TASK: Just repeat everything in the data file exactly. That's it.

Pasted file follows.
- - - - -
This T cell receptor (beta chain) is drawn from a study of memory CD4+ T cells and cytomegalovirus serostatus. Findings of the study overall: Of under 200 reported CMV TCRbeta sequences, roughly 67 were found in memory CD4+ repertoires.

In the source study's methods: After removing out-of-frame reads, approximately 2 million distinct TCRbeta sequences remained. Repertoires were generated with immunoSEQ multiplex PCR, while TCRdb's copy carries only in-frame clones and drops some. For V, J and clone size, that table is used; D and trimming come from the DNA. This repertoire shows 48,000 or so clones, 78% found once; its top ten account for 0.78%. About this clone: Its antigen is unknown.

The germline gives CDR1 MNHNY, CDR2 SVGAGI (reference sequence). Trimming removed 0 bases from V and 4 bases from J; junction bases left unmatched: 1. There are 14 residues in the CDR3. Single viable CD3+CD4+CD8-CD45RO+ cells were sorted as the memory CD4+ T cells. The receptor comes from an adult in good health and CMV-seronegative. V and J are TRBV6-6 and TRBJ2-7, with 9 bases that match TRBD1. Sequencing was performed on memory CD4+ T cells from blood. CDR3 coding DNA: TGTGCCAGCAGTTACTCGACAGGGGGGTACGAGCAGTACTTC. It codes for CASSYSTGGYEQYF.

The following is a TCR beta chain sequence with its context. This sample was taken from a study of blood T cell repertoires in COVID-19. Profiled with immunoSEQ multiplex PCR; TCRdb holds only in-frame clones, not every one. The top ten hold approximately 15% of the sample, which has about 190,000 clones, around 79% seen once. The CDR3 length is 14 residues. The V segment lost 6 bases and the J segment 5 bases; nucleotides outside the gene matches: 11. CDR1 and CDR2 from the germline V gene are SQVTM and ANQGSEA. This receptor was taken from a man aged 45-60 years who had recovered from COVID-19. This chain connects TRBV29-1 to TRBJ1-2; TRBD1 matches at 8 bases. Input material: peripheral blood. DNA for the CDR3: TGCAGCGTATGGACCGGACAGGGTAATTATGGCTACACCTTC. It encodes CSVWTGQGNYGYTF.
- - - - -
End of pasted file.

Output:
This T cell receptor (beta chain) is drawn from a study of memory CD4+ T cells and cytomegalovirus serostatus. Findings of the study overall: Of under 200 reported CMV TCRbeta sequences, roughly 67 were found in memory CD4+ repertoires.

In the source study's methods: After removing out-of-frame reads, approximately 2 million distinct TCRbeta sequences remained. Repertoires were generated with immunoSEQ multiplex PCR, while TCRdb's copy carries only in-frame clones and drops some. For V, J and clone size, that table is used; D and trimming come from the DNA. This repertoire shows 48,000 or so clones, 78% found once; its top ten account for 0.78%. About this clone: Its antigen is unknown.

The germline gives CDR1 MNHNY, CDR2 SVGAGI (reference sequence). Trimming removed 0 bases from V and 4 bases from J; junction bases left unmatched: 1. There are 14 residues in the CDR3. Single viable CD3+CD4+CD8-CD45RO+ cells were sorted as the memory CD4+ T cells. The receptor comes from an adult in good health and CMV-seronegative. V and J are TRBV6-6 and TRBJ2-7, with 9 bases that match TRBD1. Sequencing was performed on memory CD4+ T cells from blood. CDR3 coding DNA: TGTGCCAGCAGTTACTCGACAGGGGGGTACGAGCAGTACTTC. It codes for CASSYSTGGYEQYF.

The following is a TCR beta chain sequence with its context. This sample was taken from a study of blood T cell repertoires in COVID-19. Profiled with immunoSEQ multiplex PCR; TCRdb holds only in-frame clones, not every one. The top ten hold approximately 15% of the sample, which has about 190,000 clones, around 79% seen once. The CDR3 length is 14 residues. The V segment lost 6 bases and the J segment 5 bases; nucleotides outside the gene matches: 11. CDR1 and CDR2 from the germline V gene are SQVTM and ANQGSEA. This receptor was taken from a man aged 45-60 years who had recovered from COVID-19. This chain connects TRBV29-1 to TRBJ1-2; TRBD1 matches at 8 bases. Input material: peripheral blood. DNA for the CDR3: TGCAGCGTATGGACCGGACAGGGTAATTATGGCTACACCTTC. It encodes CSVWTGQGNYGYTF.